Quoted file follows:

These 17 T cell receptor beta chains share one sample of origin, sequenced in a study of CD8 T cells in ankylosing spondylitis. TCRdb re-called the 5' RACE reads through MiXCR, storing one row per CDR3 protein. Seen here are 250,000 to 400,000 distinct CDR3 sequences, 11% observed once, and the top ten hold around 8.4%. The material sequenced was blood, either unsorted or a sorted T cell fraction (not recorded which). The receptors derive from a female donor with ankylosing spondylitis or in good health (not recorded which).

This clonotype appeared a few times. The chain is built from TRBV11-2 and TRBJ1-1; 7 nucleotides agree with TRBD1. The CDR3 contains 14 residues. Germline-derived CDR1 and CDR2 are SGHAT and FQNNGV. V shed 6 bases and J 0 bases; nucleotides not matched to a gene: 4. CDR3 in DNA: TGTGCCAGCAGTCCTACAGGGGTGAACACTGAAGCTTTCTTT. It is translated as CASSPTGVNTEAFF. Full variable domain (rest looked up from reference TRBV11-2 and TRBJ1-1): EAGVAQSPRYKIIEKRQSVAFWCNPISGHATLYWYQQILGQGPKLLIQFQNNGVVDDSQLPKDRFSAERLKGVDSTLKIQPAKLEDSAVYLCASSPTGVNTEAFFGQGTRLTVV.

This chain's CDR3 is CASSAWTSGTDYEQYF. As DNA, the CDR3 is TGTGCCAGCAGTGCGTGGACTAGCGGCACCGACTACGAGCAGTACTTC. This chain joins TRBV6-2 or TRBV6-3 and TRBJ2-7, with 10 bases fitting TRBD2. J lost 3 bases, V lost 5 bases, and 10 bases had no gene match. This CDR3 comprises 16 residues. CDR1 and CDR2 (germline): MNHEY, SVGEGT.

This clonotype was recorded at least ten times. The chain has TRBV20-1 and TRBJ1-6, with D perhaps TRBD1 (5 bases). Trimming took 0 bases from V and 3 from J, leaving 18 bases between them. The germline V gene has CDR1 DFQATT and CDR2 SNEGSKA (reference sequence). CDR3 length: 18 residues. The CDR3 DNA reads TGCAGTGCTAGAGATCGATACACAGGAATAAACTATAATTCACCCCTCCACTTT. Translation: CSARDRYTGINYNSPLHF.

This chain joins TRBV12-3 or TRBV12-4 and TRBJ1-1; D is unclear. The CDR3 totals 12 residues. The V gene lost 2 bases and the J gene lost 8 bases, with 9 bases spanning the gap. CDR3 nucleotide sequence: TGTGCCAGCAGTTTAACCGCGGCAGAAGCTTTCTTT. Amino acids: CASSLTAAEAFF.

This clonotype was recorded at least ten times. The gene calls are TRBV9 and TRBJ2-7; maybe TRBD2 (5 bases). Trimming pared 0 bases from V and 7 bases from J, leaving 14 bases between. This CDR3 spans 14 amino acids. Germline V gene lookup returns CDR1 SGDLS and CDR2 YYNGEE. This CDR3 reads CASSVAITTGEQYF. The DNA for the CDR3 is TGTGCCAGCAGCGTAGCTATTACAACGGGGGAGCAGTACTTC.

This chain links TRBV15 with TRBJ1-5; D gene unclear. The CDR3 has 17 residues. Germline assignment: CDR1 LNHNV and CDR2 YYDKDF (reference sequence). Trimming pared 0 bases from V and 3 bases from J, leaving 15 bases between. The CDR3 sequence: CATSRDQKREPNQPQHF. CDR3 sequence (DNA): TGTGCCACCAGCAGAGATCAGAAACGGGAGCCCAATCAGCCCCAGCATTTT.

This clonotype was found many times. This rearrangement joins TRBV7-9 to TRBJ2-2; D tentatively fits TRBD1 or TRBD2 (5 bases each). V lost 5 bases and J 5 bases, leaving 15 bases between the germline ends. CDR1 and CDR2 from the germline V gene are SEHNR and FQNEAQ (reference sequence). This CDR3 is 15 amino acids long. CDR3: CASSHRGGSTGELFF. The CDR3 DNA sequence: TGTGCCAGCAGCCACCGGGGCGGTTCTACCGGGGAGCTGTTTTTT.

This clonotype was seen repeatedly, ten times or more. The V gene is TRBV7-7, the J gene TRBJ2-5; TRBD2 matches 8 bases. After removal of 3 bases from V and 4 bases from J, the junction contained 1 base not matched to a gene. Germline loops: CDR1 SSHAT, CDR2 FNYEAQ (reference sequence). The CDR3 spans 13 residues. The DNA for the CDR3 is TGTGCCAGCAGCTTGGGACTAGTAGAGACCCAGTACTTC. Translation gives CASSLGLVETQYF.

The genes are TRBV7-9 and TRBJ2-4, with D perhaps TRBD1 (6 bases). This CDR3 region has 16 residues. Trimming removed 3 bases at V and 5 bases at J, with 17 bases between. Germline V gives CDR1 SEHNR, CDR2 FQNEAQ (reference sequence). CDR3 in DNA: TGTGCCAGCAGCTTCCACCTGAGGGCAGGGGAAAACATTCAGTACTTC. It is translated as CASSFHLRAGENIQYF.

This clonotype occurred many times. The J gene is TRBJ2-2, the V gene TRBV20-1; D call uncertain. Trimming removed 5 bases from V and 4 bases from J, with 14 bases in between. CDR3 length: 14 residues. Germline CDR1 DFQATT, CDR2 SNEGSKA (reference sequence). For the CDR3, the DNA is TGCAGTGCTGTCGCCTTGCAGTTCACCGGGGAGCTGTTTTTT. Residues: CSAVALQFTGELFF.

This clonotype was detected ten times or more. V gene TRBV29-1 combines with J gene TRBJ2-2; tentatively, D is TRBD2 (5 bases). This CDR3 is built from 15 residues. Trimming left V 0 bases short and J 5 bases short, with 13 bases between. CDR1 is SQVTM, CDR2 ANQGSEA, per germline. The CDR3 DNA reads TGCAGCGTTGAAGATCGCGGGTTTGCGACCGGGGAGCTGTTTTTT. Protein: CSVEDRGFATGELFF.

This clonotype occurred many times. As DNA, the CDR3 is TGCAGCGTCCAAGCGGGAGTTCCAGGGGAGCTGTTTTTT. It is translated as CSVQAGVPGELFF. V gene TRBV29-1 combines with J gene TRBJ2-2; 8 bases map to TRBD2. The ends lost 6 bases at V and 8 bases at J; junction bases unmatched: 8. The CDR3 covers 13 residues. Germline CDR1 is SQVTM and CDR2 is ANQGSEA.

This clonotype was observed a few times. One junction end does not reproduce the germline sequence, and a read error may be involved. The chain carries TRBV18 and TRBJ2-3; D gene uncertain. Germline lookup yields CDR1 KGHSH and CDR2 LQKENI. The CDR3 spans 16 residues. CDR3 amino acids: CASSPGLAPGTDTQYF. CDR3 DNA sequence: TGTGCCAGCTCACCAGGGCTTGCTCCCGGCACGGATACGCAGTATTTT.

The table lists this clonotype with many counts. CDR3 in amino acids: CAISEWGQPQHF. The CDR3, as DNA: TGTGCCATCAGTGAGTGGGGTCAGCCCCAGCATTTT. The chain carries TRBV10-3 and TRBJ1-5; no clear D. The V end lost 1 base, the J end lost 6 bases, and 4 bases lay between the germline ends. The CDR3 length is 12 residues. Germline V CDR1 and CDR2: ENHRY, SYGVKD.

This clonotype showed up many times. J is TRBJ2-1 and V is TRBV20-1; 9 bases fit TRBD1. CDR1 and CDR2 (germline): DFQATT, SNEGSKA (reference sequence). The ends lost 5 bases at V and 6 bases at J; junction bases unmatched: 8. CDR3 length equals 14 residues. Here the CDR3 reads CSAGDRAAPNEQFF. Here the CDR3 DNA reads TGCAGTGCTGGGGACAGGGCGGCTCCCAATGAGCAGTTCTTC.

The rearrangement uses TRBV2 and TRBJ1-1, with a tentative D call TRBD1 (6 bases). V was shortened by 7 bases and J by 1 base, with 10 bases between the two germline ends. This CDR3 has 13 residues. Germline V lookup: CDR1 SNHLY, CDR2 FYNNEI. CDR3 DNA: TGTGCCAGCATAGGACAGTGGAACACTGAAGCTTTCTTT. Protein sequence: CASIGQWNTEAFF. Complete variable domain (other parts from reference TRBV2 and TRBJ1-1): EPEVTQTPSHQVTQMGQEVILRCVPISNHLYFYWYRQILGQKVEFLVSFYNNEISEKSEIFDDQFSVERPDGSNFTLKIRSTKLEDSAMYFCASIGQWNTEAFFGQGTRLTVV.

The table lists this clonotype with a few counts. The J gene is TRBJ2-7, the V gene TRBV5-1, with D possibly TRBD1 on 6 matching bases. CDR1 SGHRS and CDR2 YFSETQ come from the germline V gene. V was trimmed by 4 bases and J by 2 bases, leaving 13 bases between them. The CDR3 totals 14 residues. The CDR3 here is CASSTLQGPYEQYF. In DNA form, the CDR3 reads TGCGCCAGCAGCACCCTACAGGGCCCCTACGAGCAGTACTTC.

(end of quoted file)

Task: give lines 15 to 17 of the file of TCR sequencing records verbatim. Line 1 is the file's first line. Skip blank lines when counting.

The table lists this clonotype with many counts. CDR3 in amino acids: CAISEWGQPQHF. The CDR3, as DNA: TGTGCCATCAGTGAGTGGGGTCAGCCCCAGCATTTT. The chain carries TRBV10-3 and TRBJ1-5; no clear D. The V end lost 1 base, the J end lost 6 bases, and 4 bases lay between the germline ends. The CDR3 length is 12 residues. Germline V CDR1 and CDR2: ENHRY, SYGVKD.

This clonotype showed up many times. J is TRBJ2-1 and V is TRBV20-1; 9 bases fit TRBD1. CDR1 and CDR2 (germline): DFQATT, SNEGSKA (reference sequence). The ends lost 5 bases at V and 6 bases at J; junction bases unmatched: 8. CDR3 length equals 14 residues. Here the CDR3 reads CSAGDRAAPNEQFF. Here the CDR3 DNA reads TGCAGTGCTGGGGACAGGGCGGCTCCCAATGAGCAGTTCTTC.

The rearrangement uses TRBV2 and TRBJ1-1, with a tentative D call TRBD1 (6 bases). V was shortened by 7 bases and J by 1 base, with 10 bases between the two germline ends. This CDR3 has 13 residues. Germline V lookup: CDR1 SNHLY, CDR2 FYNNEI. CDR3 DNA: TGTGCCAGCATAGGACAGTGGAACACTGAAGCTTTCTTT. Protein sequence: CASIGQWNTEAFF. Complete variable domain (other parts from reference TRBV2 and TRBJ1-1): EPEVTQTPSHQVTQMGQEVILRCVPISNHLYFYWYRQILGQKVEFLVSFYNNEISEKSEIFDDQFSVERPDGSNFTLKIRSTKLEDSAMYFCASIGQWNTEAFFGQGTRLTVV.